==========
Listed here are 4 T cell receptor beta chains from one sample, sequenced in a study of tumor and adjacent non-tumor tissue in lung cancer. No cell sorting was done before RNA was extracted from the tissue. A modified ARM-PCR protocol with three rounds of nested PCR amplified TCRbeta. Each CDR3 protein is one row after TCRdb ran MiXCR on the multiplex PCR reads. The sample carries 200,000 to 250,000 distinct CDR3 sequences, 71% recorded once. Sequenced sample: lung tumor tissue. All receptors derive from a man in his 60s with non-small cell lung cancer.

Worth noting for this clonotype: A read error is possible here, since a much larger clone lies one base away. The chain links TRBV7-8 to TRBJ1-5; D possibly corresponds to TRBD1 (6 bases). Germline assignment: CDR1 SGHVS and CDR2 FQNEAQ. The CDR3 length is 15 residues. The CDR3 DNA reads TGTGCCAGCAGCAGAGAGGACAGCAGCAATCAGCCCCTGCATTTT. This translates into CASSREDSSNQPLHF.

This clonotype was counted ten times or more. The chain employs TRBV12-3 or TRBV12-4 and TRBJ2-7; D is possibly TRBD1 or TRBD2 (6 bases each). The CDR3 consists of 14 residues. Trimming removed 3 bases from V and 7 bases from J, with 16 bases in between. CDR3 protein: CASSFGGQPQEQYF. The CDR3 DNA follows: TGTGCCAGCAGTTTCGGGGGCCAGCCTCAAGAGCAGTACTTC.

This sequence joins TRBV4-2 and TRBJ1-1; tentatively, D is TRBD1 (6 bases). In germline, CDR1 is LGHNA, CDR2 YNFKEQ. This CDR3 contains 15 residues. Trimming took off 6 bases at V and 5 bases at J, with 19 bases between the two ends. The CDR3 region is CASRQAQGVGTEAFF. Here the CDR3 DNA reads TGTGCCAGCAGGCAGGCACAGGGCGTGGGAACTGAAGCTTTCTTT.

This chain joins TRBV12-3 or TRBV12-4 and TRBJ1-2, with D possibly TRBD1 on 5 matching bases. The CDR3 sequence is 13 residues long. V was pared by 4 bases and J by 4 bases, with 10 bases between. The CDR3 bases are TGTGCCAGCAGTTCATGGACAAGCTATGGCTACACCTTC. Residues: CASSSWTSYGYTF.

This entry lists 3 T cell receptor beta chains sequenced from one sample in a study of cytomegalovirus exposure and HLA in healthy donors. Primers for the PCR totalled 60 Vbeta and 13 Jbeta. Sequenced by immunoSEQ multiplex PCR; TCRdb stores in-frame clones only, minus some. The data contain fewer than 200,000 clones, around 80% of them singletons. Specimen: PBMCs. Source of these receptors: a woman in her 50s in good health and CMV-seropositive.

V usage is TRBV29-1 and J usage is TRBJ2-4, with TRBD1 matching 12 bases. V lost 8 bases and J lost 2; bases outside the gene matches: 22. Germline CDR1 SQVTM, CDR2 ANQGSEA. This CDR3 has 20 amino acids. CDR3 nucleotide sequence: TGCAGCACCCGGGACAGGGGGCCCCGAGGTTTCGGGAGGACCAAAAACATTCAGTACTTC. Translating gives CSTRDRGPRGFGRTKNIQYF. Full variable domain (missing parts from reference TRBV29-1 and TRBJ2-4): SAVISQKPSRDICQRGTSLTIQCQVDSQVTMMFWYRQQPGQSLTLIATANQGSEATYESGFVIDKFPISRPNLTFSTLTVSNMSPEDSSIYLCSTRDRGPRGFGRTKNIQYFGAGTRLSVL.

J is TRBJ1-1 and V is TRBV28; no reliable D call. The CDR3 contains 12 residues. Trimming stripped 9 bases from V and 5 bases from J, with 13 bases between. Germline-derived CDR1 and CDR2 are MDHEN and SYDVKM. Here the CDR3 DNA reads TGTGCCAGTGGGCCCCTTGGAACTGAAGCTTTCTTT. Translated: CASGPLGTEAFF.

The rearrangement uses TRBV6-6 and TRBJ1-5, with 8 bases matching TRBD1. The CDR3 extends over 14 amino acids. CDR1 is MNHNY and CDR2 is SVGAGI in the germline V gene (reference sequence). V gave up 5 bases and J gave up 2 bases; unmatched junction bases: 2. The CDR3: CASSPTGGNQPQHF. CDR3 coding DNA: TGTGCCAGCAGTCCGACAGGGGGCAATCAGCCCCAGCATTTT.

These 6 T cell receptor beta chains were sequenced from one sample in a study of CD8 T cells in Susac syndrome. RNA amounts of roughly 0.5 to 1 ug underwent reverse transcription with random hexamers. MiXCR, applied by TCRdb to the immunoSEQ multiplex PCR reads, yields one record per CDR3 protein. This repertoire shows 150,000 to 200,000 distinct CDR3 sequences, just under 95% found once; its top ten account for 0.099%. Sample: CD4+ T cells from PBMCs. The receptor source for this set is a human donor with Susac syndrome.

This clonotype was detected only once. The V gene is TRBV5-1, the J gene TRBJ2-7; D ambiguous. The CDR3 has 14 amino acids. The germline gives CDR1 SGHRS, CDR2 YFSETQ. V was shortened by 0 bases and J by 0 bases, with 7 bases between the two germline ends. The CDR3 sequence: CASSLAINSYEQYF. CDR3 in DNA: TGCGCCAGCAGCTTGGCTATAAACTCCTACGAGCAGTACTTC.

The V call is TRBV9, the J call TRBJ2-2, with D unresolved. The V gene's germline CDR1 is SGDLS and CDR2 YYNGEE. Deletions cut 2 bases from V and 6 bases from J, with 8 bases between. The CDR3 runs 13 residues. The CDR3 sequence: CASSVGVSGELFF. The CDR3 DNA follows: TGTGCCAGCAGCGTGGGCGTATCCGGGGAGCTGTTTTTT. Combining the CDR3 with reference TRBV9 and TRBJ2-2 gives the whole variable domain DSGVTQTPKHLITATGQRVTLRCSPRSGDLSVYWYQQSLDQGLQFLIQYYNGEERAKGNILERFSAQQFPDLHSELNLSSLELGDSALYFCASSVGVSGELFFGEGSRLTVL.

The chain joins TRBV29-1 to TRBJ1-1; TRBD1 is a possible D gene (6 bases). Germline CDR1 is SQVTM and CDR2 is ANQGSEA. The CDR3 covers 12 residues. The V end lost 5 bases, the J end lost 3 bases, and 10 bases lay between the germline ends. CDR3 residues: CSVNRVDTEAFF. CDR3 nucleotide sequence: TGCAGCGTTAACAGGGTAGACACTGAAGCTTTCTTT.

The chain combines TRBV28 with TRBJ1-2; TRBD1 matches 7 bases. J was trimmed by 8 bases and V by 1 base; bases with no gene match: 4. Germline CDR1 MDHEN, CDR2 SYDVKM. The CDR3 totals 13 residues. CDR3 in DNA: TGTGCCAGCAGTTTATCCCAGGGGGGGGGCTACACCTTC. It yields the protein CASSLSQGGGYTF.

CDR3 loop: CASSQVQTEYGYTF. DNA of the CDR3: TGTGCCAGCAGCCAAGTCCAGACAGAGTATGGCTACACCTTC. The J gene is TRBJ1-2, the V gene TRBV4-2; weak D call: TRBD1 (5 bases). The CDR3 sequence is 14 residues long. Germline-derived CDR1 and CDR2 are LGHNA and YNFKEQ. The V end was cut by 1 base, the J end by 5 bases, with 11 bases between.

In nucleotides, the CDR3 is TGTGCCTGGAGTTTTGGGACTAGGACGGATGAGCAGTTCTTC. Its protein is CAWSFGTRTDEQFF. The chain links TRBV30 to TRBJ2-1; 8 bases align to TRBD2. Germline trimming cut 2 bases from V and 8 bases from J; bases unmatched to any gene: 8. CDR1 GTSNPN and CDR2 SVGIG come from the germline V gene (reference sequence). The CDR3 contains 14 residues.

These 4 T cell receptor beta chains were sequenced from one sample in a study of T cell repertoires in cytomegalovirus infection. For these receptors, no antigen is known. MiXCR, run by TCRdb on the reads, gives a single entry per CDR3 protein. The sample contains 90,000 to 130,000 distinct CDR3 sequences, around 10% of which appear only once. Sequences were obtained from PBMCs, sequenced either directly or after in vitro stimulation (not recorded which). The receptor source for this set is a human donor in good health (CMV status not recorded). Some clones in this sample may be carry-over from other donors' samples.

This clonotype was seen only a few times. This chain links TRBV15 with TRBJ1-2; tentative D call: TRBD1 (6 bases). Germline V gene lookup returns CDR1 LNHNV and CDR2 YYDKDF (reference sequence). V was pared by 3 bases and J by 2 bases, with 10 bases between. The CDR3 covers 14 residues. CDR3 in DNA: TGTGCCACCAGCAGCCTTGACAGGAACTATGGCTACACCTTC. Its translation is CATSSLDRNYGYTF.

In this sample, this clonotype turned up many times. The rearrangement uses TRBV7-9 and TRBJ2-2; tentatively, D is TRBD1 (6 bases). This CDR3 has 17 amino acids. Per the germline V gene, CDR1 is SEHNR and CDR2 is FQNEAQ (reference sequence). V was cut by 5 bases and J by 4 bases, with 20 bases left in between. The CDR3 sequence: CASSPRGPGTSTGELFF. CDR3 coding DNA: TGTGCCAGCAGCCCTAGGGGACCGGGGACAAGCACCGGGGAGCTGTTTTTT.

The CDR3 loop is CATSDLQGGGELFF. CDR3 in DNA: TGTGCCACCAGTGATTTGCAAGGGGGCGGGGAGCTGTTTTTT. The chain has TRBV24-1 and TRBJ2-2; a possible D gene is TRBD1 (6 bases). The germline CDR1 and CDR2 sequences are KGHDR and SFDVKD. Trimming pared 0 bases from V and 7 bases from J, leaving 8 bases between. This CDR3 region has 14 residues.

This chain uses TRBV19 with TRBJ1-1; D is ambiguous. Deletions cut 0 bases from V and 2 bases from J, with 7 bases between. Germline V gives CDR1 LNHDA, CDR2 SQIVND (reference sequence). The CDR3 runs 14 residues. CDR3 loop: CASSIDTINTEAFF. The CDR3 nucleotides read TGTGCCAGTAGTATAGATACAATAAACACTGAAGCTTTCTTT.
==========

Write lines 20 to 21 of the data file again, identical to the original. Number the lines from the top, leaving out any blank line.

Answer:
The CDR3 loop is CATSDLQGGGELFF. CDR3 in DNA: TGTGCCACCAGTGATTTGCAAGGGGGCGGGGAGCTGTTTTTT. The chain has TRBV24-1 and TRBJ2-2; a possible D gene is TRBD1 (6 bases). The germline CDR1 and CDR2 sequences are KGHDR and SFDVKD. Trimming pared 0 bases from V and 7 bases from J, leaving 8 bases between. This CDR3 region has 14 residues.

This chain uses TRBV19 with TRBJ1-1; D is ambiguous. Deletions cut 0 bases from V and 2 bases from J, with 7 bases between. Germline V gives CDR1 LNHDA, CDR2 SQIVND (reference sequence). The CDR3 runs 14 residues. CDR3 loop: CASSIDTINTEAFF. The CDR3 nucleotides read TGTGCCAGTAGTATAGATACAATAAACACTGAAGCTTTCTTT.